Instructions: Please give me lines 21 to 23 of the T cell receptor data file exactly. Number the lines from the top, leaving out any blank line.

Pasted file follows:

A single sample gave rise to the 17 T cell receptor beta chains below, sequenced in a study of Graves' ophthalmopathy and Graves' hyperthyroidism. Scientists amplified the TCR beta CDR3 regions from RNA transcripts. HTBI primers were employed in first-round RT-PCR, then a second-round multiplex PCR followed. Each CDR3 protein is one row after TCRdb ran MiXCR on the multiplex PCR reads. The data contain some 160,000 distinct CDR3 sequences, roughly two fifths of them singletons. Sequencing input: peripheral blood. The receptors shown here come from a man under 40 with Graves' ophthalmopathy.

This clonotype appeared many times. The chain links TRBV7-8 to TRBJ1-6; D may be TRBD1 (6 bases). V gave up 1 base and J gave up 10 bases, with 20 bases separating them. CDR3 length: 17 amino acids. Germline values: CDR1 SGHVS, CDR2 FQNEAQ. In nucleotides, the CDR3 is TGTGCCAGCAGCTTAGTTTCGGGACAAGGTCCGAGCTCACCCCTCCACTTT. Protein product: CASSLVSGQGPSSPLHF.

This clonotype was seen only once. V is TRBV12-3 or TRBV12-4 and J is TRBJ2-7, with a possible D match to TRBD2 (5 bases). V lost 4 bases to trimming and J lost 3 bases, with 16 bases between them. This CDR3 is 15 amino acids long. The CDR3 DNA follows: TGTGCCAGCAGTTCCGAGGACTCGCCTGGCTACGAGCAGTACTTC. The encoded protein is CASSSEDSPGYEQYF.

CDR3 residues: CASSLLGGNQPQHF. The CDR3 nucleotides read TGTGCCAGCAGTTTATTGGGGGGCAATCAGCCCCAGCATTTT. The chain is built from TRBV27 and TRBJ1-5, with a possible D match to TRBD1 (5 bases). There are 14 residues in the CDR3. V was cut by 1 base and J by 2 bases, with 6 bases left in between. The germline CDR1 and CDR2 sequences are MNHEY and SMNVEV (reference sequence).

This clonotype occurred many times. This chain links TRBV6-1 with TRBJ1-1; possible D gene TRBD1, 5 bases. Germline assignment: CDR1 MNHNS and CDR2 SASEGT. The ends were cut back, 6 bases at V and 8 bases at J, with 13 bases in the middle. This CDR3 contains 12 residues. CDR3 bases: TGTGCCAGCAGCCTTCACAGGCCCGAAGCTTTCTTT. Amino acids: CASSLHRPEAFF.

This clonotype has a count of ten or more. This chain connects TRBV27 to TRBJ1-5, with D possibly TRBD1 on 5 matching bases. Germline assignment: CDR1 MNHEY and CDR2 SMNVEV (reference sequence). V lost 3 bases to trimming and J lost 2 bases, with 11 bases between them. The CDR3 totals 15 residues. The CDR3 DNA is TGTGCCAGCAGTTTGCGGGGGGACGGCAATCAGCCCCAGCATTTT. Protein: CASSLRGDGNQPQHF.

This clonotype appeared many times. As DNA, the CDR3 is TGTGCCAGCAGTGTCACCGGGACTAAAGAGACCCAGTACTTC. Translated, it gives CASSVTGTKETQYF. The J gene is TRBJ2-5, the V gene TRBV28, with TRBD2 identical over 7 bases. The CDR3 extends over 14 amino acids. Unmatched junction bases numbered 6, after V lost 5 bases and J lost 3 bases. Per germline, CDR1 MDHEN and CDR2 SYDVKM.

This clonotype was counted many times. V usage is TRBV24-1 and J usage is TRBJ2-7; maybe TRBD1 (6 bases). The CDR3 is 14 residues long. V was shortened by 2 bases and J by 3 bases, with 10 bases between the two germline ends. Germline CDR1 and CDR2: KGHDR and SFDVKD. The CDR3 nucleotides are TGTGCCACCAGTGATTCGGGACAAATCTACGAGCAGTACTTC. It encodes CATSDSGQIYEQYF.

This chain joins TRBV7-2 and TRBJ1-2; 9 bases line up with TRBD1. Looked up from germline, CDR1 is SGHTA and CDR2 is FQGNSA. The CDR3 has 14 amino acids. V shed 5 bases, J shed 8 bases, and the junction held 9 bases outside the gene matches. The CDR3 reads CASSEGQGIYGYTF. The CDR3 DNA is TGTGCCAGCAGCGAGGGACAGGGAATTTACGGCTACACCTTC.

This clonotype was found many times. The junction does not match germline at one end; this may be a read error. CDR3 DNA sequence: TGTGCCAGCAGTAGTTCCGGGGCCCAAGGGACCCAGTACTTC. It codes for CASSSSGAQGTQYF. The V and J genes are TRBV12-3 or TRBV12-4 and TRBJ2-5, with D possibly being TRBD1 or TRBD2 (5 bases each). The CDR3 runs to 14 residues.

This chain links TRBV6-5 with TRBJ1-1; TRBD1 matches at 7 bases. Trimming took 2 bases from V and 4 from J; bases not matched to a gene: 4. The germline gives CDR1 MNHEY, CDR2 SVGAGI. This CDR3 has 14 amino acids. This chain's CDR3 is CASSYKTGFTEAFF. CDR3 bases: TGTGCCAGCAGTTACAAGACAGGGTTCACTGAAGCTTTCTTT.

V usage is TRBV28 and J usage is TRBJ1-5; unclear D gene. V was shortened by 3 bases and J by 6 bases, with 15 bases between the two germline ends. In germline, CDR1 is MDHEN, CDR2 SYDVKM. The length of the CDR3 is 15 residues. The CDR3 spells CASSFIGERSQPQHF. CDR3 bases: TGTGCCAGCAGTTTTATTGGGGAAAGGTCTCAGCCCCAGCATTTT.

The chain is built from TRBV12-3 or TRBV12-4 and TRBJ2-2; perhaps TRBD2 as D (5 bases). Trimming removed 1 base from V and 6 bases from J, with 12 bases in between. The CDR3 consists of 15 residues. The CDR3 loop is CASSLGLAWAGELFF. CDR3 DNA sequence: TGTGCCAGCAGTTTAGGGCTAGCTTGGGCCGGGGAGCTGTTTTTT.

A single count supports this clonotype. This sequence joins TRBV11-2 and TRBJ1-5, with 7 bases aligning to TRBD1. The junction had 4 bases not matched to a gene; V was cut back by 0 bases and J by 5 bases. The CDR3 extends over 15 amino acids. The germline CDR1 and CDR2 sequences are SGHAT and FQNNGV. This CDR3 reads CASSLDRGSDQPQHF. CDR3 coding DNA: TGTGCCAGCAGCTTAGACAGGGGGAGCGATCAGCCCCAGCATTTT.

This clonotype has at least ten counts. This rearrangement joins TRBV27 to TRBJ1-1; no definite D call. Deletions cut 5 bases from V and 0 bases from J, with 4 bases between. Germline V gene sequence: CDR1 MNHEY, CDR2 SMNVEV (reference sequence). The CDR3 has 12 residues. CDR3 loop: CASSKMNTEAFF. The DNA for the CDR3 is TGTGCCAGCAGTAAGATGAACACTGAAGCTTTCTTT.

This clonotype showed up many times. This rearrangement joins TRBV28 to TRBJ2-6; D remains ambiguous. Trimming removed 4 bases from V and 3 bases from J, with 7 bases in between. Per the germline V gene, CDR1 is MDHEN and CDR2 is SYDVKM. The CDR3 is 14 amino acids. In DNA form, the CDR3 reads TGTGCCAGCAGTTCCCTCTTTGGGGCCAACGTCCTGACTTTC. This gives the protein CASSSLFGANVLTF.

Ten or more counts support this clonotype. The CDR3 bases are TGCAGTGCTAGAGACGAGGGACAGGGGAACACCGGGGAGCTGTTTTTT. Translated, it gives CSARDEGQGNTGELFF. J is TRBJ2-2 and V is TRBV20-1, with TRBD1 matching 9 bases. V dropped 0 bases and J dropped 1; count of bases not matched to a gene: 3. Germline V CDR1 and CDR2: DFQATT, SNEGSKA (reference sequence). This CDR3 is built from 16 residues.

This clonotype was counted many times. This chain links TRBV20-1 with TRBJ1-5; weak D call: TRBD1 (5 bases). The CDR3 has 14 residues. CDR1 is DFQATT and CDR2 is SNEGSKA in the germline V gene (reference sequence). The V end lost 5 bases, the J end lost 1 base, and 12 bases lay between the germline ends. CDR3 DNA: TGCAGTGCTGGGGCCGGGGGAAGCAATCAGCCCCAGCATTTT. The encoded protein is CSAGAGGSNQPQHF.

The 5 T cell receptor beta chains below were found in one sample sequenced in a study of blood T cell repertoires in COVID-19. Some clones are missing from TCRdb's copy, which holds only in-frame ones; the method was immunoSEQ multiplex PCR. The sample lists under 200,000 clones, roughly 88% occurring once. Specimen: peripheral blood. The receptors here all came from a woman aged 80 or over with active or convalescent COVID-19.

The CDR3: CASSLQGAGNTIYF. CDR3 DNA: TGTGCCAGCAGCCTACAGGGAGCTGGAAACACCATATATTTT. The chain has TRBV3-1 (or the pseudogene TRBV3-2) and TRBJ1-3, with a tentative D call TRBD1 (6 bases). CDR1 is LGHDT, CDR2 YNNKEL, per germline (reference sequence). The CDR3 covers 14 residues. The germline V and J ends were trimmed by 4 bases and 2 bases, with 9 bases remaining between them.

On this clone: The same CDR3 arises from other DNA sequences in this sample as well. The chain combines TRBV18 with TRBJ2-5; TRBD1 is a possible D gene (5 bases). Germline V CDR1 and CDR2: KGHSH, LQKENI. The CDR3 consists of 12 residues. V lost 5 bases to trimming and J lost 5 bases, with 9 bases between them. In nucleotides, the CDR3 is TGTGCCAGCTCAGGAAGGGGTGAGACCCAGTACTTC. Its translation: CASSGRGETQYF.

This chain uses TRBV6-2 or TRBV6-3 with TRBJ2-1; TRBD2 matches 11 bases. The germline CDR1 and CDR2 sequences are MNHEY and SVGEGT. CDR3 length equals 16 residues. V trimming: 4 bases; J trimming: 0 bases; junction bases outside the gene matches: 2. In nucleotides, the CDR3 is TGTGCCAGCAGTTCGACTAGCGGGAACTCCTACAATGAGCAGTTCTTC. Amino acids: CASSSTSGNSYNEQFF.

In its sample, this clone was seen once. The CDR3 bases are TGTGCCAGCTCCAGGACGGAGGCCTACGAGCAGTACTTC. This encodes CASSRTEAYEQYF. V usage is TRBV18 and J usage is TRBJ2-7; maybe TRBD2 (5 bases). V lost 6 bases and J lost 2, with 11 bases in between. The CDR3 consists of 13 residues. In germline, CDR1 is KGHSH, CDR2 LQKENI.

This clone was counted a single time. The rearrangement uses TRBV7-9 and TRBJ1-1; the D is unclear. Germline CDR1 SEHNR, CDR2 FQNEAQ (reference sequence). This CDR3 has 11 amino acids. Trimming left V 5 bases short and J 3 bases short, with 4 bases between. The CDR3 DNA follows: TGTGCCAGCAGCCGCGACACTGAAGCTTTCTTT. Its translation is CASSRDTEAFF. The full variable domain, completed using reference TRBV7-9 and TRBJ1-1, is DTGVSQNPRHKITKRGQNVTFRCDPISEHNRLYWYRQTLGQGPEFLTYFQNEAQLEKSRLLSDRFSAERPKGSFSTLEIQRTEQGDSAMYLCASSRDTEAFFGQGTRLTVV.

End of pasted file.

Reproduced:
On this clone: The same CDR3 arises from other DNA sequences in this sample as well. The chain combines TRBV18 with TRBJ2-5; TRBD1 is a possible D gene (5 bases). Germline V CDR1 and CDR2: KGHSH, LQKENI. The CDR3 consists of 12 residues. V lost 5 bases to trimming and J lost 5 bases, with 9 bases between them. In nucleotides, the CDR3 is TGTGCCAGCTCAGGAAGGGGTGAGACCCAGTACTTC. Its translation: CASSGRGETQYF.

This chain uses TRBV6-2 or TRBV6-3 with TRBJ2-1; TRBD2 matches 11 bases. The germline CDR1 and CDR2 sequences are MNHEY and SVGEGT. CDR3 length equals 16 residues. V trimming: 4 bases; J trimming: 0 bases; junction bases outside the gene matches: 2. In nucleotides, the CDR3 is TGTGCCAGCAGTTCGACTAGCGGGAACTCCTACAATGAGCAGTTCTTC. Amino acids: CASSSTSGNSYNEQFF.

In its sample, this clone was seen once. The CDR3 bases are TGTGCCAGCTCCAGGACGGAGGCCTACGAGCAGTACTTC. This encodes CASSRTEAYEQYF. V usage is TRBV18 and J usage is TRBJ2-7; maybe TRBD2 (5 bases). V lost 6 bases and J lost 2, with 11 bases in between. The CDR3 consists of 13 residues. In germline, CDR1 is KGHSH, CDR2 LQKENI.